Monday, 26 May 2014

Somerset Levels in late spring

ANOTHER trip out to the Somerset Levels and some off-track exploring meant that the ticks had a field day.

The May blossom is fading and the cow-parsley in the hedgerows is certainly past its peak.  The meadows are now high with maturing grasses and with them yellow flag irises and thistles line the damper areas.  These cattle were doing their best to chomp through the vegetation.

My efforts to photograph a singing reed warbler took another small step forward - at least I had one in my line of sight this time, but more effort required I think...


On many of the lakes the water lilies are in flower.  The leaves flick up as the breeze whips across the water and makes it quite hard to spot other movement - such as the elusive otters.

Bitterns, little egrets, nesting cormorants, hundreds of swifts and two scything hobbies were the highlights of the birding day.  The great-crested grebes were very active - pursuing the fish in their underwater sorties only yards from where I was watching.

Anything edible about?

There are clouds of insects out now.  This interesting pied moth alighted on a cow parsley - only when you examine the image do you start to notice how many other wee beasties there are around.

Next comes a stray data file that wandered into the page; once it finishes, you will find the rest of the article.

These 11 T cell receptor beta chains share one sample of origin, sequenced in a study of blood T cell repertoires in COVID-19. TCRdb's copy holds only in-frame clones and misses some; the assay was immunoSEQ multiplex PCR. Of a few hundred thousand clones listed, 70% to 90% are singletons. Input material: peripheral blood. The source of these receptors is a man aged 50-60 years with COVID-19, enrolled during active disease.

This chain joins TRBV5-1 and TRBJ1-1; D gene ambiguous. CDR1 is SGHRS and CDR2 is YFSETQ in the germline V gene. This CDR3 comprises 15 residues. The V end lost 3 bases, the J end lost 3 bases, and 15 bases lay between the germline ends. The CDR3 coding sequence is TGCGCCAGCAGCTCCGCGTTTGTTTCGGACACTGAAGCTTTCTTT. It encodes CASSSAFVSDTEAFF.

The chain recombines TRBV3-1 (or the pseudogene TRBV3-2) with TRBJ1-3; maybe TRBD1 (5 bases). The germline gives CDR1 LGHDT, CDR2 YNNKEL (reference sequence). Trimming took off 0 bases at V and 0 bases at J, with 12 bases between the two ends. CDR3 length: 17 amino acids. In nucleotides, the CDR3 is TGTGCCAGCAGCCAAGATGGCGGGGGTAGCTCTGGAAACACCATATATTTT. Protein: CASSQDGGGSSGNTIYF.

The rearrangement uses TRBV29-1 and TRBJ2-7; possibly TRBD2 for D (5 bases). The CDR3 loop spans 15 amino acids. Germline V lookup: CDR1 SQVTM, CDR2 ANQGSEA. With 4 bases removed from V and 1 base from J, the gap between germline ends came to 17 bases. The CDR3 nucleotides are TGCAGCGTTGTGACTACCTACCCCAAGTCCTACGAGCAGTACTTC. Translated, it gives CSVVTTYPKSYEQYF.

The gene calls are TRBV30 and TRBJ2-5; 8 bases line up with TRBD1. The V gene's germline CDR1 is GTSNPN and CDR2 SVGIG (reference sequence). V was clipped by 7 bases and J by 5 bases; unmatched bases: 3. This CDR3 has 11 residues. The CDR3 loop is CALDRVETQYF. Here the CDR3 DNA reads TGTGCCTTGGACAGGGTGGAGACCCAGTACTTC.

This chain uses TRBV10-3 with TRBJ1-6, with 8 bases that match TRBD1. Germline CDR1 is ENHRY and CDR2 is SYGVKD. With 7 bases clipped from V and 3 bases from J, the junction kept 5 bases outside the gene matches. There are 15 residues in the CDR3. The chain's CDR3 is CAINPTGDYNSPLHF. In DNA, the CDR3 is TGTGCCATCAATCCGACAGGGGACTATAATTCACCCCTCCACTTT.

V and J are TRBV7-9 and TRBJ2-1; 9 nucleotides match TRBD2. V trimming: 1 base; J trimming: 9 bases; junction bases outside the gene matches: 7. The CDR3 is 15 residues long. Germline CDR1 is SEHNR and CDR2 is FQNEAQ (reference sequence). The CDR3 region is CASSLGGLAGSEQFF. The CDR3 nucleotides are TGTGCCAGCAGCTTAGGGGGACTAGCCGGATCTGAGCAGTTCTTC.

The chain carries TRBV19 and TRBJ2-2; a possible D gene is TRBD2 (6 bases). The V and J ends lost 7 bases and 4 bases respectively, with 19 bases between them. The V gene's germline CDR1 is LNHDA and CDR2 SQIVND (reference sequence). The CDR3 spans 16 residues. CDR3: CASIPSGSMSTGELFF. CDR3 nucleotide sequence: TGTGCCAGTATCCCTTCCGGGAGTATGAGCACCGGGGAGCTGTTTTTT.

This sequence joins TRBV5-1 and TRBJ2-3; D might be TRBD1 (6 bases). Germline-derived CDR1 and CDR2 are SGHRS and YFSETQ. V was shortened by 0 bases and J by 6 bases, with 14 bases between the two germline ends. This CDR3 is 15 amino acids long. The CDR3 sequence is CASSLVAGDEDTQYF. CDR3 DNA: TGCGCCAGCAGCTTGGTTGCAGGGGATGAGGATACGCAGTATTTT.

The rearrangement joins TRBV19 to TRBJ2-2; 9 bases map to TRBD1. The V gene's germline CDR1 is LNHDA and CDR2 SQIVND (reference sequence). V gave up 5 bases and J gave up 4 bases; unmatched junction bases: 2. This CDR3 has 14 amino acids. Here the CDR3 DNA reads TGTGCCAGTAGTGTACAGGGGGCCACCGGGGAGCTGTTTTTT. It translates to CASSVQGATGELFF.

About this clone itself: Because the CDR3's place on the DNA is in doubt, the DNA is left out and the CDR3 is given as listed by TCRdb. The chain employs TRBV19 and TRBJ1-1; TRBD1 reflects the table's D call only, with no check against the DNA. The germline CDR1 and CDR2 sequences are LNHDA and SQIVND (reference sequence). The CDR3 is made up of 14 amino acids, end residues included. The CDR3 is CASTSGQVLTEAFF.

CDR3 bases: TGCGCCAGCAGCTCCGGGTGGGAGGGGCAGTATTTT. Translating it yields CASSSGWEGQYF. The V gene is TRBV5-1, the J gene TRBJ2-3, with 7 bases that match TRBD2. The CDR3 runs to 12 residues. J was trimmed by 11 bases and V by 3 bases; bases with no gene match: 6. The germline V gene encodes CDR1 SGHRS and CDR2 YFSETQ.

My wanderings lead me to a chattering tree - the sure sign of a nesting woodpecker; usually a great spotted woodpecker.  The male and female took it in turns to feed the noisy young, who were ecstatic when they heard the adult in the near vicinity.

The less disturbed waterways (rhynes) are brimming with aquatics, damselflies and dragonflies.  This dainty water violet produced an impressive miniature forest of pale flowers rising out of the water.

Some small areas of bog exist still, where the peat has not been extracted.  The example in this small field (below) supports a large colony of cotton grass, but as a habitat this is rare in the area.

Saturday, 24 May 2014

Wiltshire Cotswolds beauty

ONE of our favorite places to walk locally is a small valley near Castle Combe in Wiltshire and last weekend it was at its sparkling best.  The area is in the southern most tip of the Cotswolds and hence the bedrock is limestone.  Clear streams cut through deep valleys - with the ByBrook being the main one.

As many of the slopes are too steep to cultivate they are put down to permanent pasture.  Sheep and cattle graze the grassland and produce a flower rich sward full of interest and beauty.

The area supports a number of SSSIs and is home to green hairstreak, adonis and chalkhill blue butterflies, native crayfish and dippers, as well as all the normal wildlife that you would expect of such a place - it is quite idyllic really.  When we visited, Butterfly Conservation were on a field outing on West Yatton Down SSSI, with permission from the landowner.

At the start of our walk the valley bottom supports typical meadow species (MG5b) including yellow rattle and pignut.  These merge into more calcareous grassland (CG2/3) characterised by the presence of salad burnet and upright brome.